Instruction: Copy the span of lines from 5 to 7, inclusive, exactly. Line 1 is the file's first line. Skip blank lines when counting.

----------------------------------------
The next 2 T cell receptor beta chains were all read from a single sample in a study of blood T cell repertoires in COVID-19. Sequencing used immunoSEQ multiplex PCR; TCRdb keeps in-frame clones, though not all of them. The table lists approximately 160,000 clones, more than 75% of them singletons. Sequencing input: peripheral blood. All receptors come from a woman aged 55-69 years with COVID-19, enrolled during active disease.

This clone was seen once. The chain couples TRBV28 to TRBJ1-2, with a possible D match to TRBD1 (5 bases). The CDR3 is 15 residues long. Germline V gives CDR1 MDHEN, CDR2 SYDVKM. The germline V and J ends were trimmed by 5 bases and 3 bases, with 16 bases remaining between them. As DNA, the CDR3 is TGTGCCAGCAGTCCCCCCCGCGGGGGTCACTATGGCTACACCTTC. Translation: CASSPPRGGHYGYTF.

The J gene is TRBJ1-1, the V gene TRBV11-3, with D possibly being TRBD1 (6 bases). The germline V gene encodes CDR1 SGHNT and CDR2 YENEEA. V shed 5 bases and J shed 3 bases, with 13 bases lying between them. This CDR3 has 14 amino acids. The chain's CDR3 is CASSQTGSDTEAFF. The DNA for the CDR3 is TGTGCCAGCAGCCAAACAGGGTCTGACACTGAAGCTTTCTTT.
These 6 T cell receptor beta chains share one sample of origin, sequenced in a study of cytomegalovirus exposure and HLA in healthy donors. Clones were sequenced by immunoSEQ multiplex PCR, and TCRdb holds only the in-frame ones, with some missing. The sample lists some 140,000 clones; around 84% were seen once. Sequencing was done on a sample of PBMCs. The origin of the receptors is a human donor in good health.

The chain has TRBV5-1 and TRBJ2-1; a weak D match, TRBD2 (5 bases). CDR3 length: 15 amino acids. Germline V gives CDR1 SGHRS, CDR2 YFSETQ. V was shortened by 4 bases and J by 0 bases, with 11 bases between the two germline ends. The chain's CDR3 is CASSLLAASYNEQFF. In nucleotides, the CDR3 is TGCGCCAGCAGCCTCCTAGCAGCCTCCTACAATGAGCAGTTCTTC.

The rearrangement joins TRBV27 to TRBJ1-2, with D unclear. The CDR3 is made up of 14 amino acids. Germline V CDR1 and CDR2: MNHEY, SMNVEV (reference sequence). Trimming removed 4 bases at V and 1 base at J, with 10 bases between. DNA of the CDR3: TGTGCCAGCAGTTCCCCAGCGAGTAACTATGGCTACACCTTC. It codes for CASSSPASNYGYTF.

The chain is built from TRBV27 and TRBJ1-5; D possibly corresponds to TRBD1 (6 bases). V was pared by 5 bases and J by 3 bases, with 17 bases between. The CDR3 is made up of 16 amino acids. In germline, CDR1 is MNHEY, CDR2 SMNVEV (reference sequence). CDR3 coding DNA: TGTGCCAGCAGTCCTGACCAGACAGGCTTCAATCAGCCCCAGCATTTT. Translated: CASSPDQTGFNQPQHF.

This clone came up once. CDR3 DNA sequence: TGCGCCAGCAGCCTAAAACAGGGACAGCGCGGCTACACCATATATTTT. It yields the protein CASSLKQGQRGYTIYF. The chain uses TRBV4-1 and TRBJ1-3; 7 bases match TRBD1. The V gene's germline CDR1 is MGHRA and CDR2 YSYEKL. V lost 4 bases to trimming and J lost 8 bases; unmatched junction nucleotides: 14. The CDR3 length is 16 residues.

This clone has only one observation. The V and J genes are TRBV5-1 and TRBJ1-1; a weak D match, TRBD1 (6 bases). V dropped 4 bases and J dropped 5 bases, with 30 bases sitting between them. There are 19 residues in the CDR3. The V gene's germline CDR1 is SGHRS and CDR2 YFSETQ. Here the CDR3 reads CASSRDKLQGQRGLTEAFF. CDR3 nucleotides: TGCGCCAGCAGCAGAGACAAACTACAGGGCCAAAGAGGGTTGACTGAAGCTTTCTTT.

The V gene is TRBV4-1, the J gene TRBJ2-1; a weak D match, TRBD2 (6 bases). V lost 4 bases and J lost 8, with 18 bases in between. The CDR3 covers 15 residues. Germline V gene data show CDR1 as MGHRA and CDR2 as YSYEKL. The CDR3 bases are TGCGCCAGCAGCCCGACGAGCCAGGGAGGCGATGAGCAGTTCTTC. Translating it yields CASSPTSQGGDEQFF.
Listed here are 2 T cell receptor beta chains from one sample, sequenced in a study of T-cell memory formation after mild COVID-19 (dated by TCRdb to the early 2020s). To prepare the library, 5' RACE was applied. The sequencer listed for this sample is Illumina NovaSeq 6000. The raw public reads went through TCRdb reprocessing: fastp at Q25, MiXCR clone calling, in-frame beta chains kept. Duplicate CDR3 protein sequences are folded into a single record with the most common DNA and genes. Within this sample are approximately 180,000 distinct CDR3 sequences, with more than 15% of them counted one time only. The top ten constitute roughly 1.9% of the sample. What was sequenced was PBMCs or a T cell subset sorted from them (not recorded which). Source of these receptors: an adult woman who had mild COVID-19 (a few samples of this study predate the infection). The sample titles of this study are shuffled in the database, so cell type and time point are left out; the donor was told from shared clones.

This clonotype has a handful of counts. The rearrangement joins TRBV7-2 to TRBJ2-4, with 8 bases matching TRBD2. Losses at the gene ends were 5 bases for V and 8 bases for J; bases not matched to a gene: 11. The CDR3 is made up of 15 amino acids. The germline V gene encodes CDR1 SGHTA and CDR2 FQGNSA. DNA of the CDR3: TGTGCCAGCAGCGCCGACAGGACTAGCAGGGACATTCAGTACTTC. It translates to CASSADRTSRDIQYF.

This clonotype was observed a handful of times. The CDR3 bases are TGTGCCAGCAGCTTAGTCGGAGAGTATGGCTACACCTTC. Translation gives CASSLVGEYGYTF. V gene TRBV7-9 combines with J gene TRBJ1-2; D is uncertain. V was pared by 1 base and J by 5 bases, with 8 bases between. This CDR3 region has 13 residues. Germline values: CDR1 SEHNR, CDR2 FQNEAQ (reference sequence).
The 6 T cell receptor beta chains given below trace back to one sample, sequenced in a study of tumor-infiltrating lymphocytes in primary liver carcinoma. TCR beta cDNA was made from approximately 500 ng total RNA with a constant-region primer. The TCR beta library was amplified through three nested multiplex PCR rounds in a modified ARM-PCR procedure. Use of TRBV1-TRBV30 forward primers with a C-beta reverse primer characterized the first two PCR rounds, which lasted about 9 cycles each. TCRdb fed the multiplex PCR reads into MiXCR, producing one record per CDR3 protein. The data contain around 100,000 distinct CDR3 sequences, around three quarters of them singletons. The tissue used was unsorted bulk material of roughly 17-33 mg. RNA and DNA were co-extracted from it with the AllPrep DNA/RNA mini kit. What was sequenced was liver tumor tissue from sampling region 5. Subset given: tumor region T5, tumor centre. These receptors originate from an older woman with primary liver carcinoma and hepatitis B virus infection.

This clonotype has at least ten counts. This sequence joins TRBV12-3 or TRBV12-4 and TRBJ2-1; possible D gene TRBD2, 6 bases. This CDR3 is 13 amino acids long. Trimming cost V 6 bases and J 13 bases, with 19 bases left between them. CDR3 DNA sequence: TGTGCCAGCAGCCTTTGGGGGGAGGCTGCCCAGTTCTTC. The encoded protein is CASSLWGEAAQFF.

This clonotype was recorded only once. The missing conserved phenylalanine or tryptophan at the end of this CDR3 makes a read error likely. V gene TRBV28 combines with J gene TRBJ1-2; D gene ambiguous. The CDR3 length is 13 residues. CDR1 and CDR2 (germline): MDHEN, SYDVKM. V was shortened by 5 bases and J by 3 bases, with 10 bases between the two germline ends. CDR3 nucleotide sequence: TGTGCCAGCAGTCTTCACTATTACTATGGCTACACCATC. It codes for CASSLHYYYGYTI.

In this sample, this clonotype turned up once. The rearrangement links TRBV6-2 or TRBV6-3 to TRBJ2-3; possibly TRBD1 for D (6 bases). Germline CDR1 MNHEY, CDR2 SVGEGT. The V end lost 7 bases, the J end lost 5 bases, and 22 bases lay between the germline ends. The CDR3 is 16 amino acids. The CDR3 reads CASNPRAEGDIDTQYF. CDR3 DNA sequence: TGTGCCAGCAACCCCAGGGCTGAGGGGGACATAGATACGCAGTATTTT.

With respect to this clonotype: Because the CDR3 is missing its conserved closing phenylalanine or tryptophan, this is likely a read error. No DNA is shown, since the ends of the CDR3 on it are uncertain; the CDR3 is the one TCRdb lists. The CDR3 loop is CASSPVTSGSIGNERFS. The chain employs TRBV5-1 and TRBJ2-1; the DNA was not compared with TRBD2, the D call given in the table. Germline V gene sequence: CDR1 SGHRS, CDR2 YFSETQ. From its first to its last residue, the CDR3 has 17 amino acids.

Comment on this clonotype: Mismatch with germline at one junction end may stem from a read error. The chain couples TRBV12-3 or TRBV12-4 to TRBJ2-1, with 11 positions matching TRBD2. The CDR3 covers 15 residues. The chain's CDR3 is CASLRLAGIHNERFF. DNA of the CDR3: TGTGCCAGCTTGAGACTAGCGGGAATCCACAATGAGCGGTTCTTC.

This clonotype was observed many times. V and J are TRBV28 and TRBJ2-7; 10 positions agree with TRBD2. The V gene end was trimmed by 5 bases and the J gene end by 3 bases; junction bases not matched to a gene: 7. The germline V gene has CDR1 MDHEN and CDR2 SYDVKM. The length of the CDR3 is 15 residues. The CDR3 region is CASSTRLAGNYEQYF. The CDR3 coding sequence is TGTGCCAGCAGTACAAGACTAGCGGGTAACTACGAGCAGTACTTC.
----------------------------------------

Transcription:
The chain has TRBV5-1 and TRBJ2-1; a weak D match, TRBD2 (5 bases). CDR3 length: 15 amino acids. Germline V gives CDR1 SGHRS, CDR2 YFSETQ. V was shortened by 4 bases and J by 0 bases, with 11 bases between the two germline ends. The chain's CDR3 is CASSLLAASYNEQFF. In nucleotides, the CDR3 is TGCGCCAGCAGCCTCCTAGCAGCCTCCTACAATGAGCAGTTCTTC.

The rearrangement joins TRBV27 to TRBJ1-2, with D unclear. The CDR3 is made up of 14 amino acids. Germline V CDR1 and CDR2: MNHEY, SMNVEV (reference sequence). Trimming removed 4 bases at V and 1 base at J, with 10 bases between. DNA of the CDR3: TGTGCCAGCAGTTCCCCAGCGAGTAACTATGGCTACACCTTC. It codes for CASSSPASNYGYTF.

The chain is built from TRBV27 and TRBJ1-5; D possibly corresponds to TRBD1 (6 bases). V was pared by 5 bases and J by 3 bases, with 17 bases between. The CDR3 is made up of 16 amino acids. In germline, CDR1 is MNHEY, CDR2 SMNVEV (reference sequence). CDR3 coding DNA: TGTGCCAGCAGTCCTGACCAGACAGGCTTCAATCAGCCCCAGCATTTT. Translated: CASSPDQTGFNQPQHF.